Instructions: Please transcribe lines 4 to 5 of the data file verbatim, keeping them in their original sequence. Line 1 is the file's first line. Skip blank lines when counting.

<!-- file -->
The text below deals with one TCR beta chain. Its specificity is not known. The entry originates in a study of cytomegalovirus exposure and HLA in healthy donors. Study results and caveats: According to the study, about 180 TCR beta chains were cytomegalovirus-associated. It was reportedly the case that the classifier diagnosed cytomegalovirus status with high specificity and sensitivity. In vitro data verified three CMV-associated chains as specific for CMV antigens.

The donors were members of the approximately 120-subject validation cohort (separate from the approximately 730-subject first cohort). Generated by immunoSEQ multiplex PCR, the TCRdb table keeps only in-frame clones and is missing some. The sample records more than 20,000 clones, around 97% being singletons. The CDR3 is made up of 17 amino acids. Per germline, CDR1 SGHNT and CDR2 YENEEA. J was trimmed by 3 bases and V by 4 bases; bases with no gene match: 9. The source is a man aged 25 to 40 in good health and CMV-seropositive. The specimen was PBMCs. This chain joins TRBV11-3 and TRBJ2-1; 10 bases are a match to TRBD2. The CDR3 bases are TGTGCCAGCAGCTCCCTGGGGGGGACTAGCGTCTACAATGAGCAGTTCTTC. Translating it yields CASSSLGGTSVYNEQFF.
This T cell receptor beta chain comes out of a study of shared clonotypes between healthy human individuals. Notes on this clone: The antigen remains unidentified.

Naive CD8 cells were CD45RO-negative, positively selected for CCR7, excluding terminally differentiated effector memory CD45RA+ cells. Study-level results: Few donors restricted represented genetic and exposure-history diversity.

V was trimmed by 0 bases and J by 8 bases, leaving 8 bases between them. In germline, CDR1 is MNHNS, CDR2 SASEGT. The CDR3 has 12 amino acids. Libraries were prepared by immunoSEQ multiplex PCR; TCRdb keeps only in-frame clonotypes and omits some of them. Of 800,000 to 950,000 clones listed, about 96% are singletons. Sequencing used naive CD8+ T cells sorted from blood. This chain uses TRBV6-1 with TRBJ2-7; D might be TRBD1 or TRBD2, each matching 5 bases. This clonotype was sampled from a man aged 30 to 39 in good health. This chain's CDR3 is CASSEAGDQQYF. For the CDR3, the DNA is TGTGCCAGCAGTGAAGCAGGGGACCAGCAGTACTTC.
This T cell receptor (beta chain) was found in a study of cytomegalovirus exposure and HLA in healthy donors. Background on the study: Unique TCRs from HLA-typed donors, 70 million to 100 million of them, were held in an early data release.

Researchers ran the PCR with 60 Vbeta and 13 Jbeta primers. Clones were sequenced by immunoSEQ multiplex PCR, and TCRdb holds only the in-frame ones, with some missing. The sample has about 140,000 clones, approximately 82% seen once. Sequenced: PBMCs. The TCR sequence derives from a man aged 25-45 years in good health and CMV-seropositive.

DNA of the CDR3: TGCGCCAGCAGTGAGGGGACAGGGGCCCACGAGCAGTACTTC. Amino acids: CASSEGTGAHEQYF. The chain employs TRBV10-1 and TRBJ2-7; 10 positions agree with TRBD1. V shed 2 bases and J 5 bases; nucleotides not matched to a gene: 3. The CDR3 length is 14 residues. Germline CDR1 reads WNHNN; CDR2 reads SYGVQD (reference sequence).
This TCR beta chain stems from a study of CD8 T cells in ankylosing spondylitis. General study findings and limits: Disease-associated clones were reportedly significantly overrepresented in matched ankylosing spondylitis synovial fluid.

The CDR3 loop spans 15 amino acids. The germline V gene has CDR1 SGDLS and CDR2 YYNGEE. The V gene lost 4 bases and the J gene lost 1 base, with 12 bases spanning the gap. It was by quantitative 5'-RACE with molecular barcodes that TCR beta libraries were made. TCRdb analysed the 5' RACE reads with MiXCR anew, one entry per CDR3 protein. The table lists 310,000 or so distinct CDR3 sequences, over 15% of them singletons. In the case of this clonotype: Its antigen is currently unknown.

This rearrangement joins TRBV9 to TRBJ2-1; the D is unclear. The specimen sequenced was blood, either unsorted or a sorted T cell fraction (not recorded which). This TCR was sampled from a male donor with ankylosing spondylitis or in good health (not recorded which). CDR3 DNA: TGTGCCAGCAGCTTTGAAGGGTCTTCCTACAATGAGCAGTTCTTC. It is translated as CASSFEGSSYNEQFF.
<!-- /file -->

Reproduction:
Naive CD8 cells were CD45RO-negative, positively selected for CCR7, excluding terminally differentiated effector memory CD45RA+ cells. Study-level results: Few donors restricted represented genetic and exposure-history diversity.

V was trimmed by 0 bases and J by 8 bases, leaving 8 bases between them. In germline, CDR1 is MNHNS, CDR2 SASEGT. The CDR3 has 12 amino acids. Libraries were prepared by immunoSEQ multiplex PCR; TCRdb keeps only in-frame clonotypes and omits some of them. Of 800,000 to 950,000 clones listed, about 96% are singletons. Sequencing used naive CD8+ T cells sorted from blood. This chain uses TRBV6-1 with TRBJ2-7; D might be TRBD1 or TRBD2, each matching 5 bases. This clonotype was sampled from a man aged 30 to 39 in good health. This chain's CDR3 is CASSEAGDQQYF. For the CDR3, the DNA is TGTGCCAGCAGTGAAGCAGGGGACCAGCAGTACTTC.